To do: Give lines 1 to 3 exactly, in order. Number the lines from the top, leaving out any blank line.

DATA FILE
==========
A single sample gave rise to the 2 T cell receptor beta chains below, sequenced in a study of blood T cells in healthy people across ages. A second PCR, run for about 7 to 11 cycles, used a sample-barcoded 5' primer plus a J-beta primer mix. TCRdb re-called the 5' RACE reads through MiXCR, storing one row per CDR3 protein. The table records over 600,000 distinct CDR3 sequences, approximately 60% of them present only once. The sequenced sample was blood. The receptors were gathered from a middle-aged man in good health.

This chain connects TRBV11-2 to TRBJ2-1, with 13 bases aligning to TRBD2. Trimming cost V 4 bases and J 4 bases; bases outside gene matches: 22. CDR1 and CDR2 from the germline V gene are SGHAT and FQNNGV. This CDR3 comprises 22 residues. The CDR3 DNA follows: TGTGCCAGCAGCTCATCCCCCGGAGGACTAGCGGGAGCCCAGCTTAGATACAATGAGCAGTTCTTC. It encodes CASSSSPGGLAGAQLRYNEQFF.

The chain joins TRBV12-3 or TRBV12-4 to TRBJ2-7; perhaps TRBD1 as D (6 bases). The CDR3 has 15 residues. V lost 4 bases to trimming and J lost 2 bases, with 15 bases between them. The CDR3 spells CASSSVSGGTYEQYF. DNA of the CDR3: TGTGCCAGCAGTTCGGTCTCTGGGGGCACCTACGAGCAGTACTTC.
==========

A single sample gave rise to the 2 T cell receptor beta chains below, sequenced in a study of blood T cells in healthy people across ages. A second PCR, run for about 7 to 11 cycles, used a sample-barcoded 5' primer plus a J-beta primer mix. TCRdb re-called the 5' RACE reads through MiXCR, storing one row per CDR3 protein. The table records over 600,000 distinct CDR3 sequences, approximately 60% of them present only once. The sequenced sample was blood. The receptors were gathered from a middle-aged man in good health.

This chain connects TRBV11-2 to TRBJ2-1, with 13 bases aligning to TRBD2. Trimming cost V 4 bases and J 4 bases; bases outside gene matches: 22. CDR1 and CDR2 from the germline V gene are SGHAT and FQNNGV. This CDR3 comprises 22 residues. The CDR3 DNA follows: TGTGCCAGCAGCTCATCCCCCGGAGGACTAGCGGGAGCCCAGCTTAGATACAATGAGCAGTTCTTC. It encodes CASSSSPGGLAGAQLRYNEQFF.

The chain joins TRBV12-3 or TRBV12-4 to TRBJ2-7; perhaps TRBD1 as D (6 bases). The CDR3 has 15 residues. V lost 4 bases to trimming and J lost 2 bases, with 15 bases between them. The CDR3 spells CASSSVSGGTYEQYF. DNA of the CDR3: TGTGCCAGCAGTTCGGTCTCTGGGGGCACCTACGAGCAGTACTTC.